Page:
"The Committee urges the State party to ensure the full implementation of juvenile justice standards in particular articles 37, 40 and 39 of the Convention, and other relevant international standards in this area, such as the United Nations Standard Minimum Rules for the Administration of Juvenile Justice (the Beijing Rules), the United Nations Guidelines for the Prevention of Juvenile Delinquency (the Riyadh Guidelines), the United Nations Rules for the Protection of Juveniles Deprived of Their Liberty and the Vienna Guidelines for Action on Children in the Criminal Justice System, and take into account the recommendations adopted by the Committee on its day of general discussion on juvenile justice (CRC/C/46, paras. 203-238).

"The Committee refers to its recommendations made in paragraphs 33 on right to life and capital punishment and 43 on protection from torture, inhuman or degrading treatment or punishment and it urges the State party to:

a) critically review its legislation with a view to abolishing the imposition of capital and corporal punishment on persons having committed crimes when under 18 years of age at the sole discretion of the judge; …

c) amend the Detention and Imprisonment Regulations (1977) and the Juvenile Justice and Social Surveillance Centre Regulations to prohibit flogging or any other form of corporal punishment for persons under 18 deprived of their liberty…."

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Session 026 (2001)

(22 February 2001, CRC/C/15/Add.148, Concluding observations on initial report, paras. 33, 34, 35 and 36)

"In light of article 37 (a) of the Convention, the Committee is seriously concerned that persons under 18 may be subject while in detention to corporal punishment, such as flogging, under article 28 of the 1977 Detention and Imprisonment Regulations. It is also disturbed that persons who committed crimes when they were under 18 may be sentenced to a variety of methods of cruel, inhuman or degrading treatment or punishment such as flogging, stoning and amputation, which are systematically imposed by judicial authorities. The Committee finds that application of such measures is incompatible with the Convention…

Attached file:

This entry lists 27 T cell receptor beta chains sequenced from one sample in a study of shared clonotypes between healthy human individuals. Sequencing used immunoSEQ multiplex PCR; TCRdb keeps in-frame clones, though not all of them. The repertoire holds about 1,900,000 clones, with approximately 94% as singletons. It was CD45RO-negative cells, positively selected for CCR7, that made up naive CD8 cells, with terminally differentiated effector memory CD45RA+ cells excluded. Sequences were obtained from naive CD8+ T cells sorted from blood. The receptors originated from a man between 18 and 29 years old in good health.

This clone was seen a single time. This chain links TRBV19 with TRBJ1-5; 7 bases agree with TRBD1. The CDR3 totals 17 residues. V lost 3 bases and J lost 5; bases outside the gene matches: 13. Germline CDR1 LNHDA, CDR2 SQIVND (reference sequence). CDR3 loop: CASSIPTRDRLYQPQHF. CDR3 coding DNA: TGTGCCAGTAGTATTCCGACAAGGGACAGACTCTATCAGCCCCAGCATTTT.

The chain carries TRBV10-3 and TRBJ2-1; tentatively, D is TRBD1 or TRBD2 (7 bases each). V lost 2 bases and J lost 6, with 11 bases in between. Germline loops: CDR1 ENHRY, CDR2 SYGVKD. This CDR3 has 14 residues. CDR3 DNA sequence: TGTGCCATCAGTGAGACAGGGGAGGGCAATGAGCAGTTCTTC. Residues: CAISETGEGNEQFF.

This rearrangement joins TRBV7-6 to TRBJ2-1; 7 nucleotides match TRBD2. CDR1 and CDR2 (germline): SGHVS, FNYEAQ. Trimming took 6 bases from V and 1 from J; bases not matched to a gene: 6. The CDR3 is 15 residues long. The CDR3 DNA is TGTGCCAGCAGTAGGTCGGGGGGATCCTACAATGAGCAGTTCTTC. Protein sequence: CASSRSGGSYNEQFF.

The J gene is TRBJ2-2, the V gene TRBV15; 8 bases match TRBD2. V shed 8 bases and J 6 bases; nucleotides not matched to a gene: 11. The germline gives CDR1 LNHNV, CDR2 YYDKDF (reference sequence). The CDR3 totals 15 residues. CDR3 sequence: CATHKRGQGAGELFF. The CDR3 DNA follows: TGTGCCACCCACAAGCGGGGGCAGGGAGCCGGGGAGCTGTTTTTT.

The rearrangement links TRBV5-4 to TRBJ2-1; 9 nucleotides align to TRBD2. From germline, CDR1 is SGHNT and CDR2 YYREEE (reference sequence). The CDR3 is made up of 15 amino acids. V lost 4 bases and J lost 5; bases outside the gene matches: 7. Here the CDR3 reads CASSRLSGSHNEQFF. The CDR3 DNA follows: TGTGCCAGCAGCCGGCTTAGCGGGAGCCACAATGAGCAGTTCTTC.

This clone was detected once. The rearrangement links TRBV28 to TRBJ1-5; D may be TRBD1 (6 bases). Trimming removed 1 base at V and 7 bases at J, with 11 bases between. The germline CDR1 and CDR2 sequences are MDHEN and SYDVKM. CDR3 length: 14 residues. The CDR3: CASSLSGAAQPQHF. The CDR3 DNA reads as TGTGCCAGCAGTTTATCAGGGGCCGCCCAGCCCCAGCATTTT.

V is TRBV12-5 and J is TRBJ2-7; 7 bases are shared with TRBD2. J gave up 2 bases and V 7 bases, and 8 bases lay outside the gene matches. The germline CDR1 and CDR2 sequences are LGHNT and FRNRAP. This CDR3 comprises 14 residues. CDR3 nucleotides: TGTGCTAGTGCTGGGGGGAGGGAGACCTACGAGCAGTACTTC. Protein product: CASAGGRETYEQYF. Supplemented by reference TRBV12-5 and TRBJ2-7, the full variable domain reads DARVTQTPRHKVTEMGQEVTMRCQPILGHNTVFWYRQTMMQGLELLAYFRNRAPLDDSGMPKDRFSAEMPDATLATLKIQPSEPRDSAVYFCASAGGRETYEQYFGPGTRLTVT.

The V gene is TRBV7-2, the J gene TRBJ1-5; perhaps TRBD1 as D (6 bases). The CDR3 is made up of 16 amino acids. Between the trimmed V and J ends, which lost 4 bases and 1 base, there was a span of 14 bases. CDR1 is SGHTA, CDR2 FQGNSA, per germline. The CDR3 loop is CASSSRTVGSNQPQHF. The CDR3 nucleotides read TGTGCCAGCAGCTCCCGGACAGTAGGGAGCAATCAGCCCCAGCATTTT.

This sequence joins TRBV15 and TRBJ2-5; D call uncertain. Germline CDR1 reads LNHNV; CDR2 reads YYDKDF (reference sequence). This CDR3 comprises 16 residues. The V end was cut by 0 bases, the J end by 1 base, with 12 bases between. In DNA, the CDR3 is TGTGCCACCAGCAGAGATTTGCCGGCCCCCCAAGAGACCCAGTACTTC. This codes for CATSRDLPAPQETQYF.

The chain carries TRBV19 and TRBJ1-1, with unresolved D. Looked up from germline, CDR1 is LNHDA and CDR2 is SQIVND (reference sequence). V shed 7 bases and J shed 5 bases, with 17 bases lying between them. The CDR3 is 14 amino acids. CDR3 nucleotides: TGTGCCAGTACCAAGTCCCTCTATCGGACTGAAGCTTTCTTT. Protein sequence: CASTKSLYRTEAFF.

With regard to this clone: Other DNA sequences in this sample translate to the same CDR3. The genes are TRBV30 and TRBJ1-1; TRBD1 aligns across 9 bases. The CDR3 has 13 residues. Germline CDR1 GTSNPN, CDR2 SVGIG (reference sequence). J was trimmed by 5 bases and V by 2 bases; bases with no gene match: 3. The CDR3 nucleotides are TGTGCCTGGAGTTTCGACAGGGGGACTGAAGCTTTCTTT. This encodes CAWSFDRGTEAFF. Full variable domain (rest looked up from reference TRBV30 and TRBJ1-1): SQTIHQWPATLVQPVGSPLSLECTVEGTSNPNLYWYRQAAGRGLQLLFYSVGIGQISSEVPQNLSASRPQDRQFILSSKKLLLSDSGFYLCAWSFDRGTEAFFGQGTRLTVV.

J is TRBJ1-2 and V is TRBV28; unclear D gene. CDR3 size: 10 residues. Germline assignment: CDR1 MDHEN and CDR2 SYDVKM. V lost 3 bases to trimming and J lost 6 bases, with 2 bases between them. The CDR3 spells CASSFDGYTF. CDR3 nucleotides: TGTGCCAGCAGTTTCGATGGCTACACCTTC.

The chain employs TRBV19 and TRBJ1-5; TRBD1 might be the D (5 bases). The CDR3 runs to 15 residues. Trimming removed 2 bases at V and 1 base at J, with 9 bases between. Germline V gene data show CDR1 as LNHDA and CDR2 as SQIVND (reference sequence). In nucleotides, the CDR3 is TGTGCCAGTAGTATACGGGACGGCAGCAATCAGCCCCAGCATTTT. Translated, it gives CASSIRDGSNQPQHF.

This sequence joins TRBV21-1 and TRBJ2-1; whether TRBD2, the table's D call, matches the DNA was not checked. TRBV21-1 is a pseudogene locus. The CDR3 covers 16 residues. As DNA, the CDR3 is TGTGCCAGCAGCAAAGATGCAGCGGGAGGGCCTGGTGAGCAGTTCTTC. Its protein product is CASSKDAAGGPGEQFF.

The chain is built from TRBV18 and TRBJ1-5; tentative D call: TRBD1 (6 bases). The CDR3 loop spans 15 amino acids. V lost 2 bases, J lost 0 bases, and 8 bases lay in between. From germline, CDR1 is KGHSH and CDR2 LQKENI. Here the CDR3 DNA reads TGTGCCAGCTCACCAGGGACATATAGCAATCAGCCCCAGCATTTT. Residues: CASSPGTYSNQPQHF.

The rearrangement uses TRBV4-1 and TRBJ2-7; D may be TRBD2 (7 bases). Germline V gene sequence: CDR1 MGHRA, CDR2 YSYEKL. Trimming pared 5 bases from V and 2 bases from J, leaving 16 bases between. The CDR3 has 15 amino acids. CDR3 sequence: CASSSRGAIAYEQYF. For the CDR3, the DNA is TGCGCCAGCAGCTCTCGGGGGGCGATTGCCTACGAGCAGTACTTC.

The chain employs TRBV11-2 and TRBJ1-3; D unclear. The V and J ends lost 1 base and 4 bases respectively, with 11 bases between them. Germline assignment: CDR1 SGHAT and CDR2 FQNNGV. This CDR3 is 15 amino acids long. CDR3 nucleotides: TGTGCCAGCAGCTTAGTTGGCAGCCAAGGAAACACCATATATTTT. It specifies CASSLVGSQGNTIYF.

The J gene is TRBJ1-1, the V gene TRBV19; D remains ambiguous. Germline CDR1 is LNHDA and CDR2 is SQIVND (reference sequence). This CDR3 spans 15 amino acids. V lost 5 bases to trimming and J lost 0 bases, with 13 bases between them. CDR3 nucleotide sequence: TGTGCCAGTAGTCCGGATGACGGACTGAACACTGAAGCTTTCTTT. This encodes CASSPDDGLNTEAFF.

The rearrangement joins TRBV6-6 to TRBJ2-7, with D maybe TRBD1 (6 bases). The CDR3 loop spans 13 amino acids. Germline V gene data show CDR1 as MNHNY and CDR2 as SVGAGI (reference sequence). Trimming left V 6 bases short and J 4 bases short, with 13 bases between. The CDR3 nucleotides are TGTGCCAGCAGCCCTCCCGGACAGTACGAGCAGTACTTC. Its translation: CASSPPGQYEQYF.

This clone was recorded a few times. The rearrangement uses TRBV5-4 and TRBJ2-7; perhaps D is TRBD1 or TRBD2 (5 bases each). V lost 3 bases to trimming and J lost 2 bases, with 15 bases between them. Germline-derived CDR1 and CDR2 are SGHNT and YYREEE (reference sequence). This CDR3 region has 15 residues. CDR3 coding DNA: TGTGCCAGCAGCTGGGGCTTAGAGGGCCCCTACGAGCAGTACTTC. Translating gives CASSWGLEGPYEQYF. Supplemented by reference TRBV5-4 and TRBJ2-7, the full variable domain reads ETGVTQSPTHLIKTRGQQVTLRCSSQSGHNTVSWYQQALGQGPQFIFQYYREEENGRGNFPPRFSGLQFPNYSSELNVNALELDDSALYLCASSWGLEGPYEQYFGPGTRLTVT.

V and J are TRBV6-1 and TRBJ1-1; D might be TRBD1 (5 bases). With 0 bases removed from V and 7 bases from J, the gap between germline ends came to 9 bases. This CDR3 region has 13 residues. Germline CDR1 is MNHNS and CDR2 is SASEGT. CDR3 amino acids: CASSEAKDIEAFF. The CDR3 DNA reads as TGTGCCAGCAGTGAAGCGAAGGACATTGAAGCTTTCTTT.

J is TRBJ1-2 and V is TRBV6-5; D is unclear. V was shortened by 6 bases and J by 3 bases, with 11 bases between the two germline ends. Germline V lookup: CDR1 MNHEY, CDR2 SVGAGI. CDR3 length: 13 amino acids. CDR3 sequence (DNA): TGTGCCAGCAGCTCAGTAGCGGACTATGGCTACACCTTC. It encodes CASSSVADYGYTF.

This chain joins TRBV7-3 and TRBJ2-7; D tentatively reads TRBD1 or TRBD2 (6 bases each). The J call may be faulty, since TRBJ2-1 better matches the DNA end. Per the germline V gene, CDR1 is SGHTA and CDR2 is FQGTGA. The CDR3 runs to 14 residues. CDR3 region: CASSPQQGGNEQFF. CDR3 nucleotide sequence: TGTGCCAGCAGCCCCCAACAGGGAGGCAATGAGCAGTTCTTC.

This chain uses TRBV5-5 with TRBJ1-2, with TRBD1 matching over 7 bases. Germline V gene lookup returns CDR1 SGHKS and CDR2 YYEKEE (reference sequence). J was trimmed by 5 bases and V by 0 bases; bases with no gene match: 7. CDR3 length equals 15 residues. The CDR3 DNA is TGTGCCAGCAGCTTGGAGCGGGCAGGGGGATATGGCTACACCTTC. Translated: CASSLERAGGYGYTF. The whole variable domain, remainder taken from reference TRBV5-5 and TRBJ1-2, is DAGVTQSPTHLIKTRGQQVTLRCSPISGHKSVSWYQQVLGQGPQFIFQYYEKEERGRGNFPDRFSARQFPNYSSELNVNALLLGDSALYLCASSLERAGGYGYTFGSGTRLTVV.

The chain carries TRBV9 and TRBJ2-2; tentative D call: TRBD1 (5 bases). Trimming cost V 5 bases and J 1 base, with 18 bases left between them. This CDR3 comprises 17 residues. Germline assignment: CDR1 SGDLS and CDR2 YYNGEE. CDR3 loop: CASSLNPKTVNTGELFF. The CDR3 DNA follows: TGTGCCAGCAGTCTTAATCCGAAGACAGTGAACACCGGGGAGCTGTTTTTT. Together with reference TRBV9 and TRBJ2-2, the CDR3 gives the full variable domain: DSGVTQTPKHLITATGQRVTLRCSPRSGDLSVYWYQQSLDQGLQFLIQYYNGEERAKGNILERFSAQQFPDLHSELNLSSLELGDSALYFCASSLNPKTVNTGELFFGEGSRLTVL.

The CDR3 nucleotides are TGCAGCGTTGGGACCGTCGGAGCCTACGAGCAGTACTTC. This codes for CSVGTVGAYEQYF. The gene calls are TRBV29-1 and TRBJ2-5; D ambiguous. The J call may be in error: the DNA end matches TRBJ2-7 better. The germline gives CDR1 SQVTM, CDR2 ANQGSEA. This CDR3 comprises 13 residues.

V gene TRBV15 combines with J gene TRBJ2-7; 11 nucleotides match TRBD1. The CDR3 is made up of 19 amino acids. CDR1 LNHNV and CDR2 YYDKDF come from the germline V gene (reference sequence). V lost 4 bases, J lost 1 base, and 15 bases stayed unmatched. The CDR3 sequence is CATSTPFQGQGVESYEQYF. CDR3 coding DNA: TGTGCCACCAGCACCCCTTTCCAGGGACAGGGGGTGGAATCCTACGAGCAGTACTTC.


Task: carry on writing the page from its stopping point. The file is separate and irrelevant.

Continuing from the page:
"The Committee recommends that the State party take all necessary steps to end the imposition of corporal punishment, including flogging and other forms of cruel, inhuman or degrading treatment and punishment on persons who may have committed crimes when they were under 18. It also recommends that the State party take all appropriate measures to ensure that law enforcement officials respect and protect human dignity and maintain and uphold the human rights of all persons in the course of their duties. 

"In light of articles 19 and 39 of the Convention, the Committee is concerned at the incidence of ill-treatment of children in schools and within the family. It is further concerned that domestic violence is a problem in Saudi Arabia and that this has harmful consequences on children.

"The Committee recommends that the State party take legislative measures to prohibit all forms of physical and mental violence, including corporal punishment and sexual abuse, against children in the family, the schools and care institutions. The Committee recommends that these measures be accompanied by public education campaigns about the negative consequences of ill-treatment of children and the promotion of positive, non-violent forms of discipline as an alternative to corporal punishment…."